David Bly and Leah Rudick both got their start as actors before delving into directing and screenwriting, respectively. Now, with their film “Sweet Parents” having made its debut at the Lower East Side Film Festival in New York City, Bly and Rudick offer some perspective on what it’s like being a multifaceted content creator.
Tell us about why you chose to create your own content.
Leah Rudick: Some of it was out of necessity. We both came to New York as actors, and I think you realize very quickly that if you want to be consistently working [you have to make your own content]. I feel like early on in my career, I thought that I wanted to just go in and do the part and fulfill someone else’s vision. As I’ve grown and become more confident, that’s changed. I feel like both of us have been able to sit back in the creator role and feel excited about that.
What can you tell us about your casting process?
David Bly: A lot of the characters were written, but when we met an actor we loved, they were either perfect for the role or they adapted to it.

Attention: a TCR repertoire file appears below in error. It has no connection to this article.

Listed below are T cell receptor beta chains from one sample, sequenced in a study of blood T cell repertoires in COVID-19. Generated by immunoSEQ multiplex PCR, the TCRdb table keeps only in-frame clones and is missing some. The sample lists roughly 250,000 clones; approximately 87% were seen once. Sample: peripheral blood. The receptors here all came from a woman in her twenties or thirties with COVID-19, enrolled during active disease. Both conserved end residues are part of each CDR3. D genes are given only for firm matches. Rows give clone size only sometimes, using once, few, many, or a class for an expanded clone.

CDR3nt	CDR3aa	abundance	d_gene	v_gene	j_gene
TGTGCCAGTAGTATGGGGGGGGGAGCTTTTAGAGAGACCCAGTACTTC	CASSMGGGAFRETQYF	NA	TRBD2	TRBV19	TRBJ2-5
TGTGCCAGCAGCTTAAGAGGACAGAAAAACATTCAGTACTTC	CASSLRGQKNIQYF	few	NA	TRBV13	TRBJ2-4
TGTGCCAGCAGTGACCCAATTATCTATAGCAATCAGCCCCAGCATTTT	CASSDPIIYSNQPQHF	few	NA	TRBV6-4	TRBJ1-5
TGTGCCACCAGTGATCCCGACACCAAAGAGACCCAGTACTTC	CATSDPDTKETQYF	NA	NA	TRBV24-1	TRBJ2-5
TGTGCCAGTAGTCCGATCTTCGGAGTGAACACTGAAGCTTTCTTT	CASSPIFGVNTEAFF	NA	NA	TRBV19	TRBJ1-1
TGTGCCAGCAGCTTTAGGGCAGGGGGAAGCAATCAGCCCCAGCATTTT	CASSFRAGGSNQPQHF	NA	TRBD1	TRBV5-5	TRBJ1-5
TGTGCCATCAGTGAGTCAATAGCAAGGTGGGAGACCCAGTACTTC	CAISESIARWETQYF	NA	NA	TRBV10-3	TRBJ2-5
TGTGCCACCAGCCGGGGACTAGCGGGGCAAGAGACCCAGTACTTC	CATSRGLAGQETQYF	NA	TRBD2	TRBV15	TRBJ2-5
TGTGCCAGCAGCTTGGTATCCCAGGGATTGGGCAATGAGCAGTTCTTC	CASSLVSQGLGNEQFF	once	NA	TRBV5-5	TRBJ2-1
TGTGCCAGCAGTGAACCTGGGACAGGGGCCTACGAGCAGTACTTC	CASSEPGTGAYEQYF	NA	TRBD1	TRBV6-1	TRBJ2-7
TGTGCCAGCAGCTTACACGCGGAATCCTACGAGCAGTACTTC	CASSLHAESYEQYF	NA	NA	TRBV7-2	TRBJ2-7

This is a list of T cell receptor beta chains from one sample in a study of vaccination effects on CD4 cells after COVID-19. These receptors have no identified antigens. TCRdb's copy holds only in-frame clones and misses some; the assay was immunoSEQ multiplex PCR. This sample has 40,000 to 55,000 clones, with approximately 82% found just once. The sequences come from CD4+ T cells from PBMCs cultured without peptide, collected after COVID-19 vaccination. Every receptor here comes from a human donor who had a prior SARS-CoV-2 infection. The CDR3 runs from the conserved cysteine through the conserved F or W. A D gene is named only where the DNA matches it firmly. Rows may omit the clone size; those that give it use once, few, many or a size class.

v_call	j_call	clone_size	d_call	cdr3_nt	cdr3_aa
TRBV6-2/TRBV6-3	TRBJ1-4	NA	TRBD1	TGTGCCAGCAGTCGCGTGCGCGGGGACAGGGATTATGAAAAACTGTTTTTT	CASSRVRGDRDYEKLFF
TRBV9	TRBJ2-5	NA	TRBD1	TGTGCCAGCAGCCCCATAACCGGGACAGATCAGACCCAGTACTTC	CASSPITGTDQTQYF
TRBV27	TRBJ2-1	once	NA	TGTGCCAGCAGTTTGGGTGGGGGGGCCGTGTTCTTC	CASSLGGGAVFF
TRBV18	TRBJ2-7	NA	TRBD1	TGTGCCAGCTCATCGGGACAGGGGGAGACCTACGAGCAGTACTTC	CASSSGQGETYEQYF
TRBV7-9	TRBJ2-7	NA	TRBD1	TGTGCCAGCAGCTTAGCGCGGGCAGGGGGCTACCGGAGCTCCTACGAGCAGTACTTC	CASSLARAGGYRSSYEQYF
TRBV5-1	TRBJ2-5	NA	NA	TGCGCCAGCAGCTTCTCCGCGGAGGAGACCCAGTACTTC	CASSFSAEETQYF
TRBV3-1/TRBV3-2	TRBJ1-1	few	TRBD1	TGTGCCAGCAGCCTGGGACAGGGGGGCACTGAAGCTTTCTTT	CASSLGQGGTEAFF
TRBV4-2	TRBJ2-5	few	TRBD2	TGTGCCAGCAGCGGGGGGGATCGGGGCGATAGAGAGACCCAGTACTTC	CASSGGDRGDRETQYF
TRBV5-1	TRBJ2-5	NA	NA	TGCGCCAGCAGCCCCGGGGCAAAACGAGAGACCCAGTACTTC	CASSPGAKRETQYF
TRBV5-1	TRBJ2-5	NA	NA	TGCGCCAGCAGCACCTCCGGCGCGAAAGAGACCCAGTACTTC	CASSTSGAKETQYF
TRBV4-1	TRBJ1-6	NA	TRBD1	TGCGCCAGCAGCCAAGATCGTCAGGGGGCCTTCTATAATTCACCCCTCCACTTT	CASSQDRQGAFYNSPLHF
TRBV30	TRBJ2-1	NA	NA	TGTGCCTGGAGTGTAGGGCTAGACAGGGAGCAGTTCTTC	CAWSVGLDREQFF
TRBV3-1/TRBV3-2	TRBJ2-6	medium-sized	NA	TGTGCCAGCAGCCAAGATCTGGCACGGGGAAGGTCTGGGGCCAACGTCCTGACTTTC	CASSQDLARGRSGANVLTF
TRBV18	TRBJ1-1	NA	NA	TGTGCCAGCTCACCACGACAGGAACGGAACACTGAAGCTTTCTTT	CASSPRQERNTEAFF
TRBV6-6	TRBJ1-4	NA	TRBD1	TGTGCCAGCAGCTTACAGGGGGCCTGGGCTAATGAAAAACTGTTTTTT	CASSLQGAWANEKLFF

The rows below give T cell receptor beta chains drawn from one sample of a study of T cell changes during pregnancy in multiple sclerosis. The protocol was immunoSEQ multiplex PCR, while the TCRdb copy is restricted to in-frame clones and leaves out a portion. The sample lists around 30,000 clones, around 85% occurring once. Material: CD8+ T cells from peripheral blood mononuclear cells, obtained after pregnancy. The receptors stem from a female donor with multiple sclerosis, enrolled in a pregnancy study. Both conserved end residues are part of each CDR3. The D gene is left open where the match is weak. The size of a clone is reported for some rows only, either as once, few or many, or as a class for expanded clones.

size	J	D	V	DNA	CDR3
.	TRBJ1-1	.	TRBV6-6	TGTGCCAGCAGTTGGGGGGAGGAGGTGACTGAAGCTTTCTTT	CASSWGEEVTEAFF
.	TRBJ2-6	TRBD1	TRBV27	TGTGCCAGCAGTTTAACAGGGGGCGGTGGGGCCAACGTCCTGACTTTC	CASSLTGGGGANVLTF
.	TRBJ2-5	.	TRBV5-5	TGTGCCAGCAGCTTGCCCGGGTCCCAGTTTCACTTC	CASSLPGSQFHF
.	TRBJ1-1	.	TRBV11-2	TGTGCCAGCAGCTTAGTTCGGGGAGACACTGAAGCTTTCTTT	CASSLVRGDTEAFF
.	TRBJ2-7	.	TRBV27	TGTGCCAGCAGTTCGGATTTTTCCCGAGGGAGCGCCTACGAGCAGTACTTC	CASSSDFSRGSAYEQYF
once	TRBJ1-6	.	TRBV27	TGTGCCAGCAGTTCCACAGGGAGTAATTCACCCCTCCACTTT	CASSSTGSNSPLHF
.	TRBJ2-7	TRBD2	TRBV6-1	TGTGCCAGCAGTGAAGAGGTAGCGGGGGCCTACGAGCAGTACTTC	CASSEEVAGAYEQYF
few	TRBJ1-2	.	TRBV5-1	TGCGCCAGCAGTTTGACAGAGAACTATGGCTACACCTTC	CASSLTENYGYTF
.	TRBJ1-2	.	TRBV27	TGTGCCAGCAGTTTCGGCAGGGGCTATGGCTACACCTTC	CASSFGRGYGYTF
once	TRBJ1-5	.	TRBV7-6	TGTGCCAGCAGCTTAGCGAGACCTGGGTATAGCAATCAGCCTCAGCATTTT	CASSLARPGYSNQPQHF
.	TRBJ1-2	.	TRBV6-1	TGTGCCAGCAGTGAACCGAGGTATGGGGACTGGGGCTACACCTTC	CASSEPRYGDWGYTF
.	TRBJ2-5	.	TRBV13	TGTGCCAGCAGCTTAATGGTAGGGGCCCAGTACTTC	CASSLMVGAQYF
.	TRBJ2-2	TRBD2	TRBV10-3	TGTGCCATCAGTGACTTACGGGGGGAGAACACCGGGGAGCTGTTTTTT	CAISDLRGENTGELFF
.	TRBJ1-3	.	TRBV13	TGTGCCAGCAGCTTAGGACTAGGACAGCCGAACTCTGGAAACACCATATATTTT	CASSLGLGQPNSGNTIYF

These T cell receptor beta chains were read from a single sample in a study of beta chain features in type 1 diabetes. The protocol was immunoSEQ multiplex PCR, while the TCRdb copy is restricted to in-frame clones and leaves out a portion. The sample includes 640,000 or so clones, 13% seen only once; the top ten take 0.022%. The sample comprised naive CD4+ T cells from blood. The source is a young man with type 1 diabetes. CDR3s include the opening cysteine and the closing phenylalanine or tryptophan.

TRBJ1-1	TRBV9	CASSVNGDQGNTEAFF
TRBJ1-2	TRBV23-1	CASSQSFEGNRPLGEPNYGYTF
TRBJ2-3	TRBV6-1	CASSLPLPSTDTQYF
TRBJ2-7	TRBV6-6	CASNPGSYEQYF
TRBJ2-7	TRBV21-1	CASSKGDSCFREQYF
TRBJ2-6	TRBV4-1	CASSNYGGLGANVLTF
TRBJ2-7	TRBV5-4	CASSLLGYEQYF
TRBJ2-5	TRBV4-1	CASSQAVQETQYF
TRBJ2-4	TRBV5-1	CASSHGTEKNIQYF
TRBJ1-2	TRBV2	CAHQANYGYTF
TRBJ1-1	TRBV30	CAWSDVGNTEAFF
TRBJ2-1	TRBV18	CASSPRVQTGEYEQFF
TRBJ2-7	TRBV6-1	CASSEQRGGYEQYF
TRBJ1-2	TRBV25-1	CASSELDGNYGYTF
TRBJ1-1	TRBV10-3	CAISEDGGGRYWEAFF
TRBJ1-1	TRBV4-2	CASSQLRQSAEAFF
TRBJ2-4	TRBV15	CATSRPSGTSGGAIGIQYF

LR: [When casting the role of Guylaine], we were living in L.A. and we were looking for someone in New York, so we asked for video submissions through Backstage. We got tons of great submissions, and when we saw Barbara Weetman’s, we were just like, “Oh, 100 percent. This is the person.” It was perfect.
DB: I remember when I first moved to New York, I picked up an issue when I was in grad school, like, “I got Backstage!” and all the actors who were in class would huddle around and circle things. It seems like one of the most industry professional [publications].
You talk a bit about how “Sweet Parents” has some roots in your own lives. Do you mind elaborating?
DB: Once we started dating, we were able to bank on our actual relationship and chemistry, not just in the performing, but also in the writing. We’ve had so many of the arguments that are in the film in some form or another, so we essentially just put that frustration and anger and vitriol toward the city into the script.
What’s it like wearing multiple hats for this project?
LR: As a team, we all, I think, wore different hats at different times. It was kind of like this indie spirit, this grassroots [movement of] everyone collaborating. It felt like a real community.
DB: The people we brought on were aware of the parameters and how we were going to be pulled in different directions, and were the exact type of people who could handle the technical side, but were also living this story in their own lives, so they knew when we had the shot. We trusted everyone to collectively feel like, We’ve got it.
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